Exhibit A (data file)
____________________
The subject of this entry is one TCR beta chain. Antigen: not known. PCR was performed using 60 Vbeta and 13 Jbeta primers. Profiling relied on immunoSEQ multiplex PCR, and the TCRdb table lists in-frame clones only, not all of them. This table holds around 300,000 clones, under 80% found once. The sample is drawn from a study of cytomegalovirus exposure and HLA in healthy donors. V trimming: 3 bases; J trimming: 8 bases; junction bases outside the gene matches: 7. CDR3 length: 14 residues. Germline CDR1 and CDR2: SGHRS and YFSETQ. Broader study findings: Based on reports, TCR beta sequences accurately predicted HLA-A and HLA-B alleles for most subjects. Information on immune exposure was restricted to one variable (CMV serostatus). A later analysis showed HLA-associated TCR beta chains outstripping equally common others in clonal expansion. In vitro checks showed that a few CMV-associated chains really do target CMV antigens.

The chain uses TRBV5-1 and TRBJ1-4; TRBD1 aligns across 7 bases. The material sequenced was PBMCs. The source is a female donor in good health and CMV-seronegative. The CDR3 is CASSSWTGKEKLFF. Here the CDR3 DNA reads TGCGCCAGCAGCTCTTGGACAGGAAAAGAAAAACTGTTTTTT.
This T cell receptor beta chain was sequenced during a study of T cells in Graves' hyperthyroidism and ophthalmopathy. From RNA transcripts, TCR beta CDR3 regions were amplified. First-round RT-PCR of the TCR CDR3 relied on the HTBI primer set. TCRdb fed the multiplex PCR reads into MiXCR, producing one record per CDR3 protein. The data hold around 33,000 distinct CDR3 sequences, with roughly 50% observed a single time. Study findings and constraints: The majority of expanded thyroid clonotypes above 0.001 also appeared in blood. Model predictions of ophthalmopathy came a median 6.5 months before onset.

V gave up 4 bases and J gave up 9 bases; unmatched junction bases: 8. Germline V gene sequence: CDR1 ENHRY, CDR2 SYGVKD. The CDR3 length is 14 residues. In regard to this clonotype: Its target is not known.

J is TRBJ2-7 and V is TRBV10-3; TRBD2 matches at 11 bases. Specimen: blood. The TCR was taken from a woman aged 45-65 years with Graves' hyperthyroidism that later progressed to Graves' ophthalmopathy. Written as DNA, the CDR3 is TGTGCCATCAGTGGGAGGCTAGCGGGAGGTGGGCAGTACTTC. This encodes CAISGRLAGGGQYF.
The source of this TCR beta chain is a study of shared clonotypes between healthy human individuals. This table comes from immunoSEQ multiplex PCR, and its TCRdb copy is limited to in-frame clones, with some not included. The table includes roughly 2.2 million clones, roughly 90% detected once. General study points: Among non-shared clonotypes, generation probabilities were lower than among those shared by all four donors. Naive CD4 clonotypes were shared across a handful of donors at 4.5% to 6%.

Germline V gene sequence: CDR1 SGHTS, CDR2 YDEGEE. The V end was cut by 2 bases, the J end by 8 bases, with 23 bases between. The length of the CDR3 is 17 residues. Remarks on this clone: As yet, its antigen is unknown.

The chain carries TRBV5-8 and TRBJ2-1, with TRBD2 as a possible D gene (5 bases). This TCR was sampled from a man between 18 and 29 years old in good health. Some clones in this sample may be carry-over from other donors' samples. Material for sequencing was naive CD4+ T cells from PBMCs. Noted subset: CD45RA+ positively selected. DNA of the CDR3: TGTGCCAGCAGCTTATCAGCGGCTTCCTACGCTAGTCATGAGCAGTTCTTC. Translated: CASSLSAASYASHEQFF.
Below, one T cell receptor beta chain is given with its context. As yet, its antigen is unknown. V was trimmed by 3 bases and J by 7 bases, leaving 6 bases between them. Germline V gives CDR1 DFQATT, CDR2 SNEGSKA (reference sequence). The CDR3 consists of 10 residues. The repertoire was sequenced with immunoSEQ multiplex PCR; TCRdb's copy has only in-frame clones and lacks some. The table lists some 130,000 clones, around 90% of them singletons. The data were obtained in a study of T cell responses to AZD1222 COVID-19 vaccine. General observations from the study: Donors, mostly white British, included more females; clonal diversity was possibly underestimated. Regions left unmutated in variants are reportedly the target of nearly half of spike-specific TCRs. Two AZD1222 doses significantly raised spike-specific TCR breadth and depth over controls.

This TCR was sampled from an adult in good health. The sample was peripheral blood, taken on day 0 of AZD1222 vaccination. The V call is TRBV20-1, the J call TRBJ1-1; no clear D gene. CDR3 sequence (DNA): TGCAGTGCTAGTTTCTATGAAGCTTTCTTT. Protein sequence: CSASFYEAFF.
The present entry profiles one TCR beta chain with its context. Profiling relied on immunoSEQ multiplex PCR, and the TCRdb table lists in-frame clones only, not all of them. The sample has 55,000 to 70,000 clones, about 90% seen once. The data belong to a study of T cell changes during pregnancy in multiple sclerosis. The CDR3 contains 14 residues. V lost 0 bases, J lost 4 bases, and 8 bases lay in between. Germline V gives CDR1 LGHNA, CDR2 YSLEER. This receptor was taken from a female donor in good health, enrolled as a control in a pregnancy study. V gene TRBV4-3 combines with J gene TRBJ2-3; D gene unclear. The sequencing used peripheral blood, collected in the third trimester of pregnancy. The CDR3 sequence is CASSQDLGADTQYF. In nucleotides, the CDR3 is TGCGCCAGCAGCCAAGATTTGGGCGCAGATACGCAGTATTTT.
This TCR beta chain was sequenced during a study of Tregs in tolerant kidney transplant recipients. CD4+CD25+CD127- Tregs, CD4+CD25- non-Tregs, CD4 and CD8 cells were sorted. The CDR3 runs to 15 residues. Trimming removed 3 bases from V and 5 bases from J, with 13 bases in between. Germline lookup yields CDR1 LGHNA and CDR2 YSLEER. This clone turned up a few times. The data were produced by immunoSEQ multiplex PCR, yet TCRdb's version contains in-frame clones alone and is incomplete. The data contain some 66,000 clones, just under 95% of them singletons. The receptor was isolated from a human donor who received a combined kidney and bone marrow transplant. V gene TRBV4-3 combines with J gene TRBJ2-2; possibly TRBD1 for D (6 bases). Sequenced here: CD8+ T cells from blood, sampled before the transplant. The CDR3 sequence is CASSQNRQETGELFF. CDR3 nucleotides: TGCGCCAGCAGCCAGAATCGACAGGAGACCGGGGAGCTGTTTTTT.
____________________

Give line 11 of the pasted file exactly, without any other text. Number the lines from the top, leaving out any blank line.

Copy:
The present entry profiles one TCR beta chain with its context. Profiling relied on immunoSEQ multiplex PCR, and the TCRdb table lists in-frame clones only, not all of them. The sample has 55,000 to 70,000 clones, about 90% seen once. The data belong to a study of T cell changes during pregnancy in multiple sclerosis. The CDR3 contains 14 residues. V lost 0 bases, J lost 4 bases, and 8 bases lay in between. Germline V gives CDR1 LGHNA, CDR2 YSLEER. This receptor was taken from a female donor in good health, enrolled as a control in a pregnancy study. V gene TRBV4-3 combines with J gene TRBJ2-3; D gene unclear. The sequencing used peripheral blood, collected in the third trimester of pregnancy. The CDR3 sequence is CASSQDLGADTQYF. In nucleotides, the CDR3 is TGCGCCAGCAGCCAAGATTTGGGCGCAGATACGCAGTATTTT.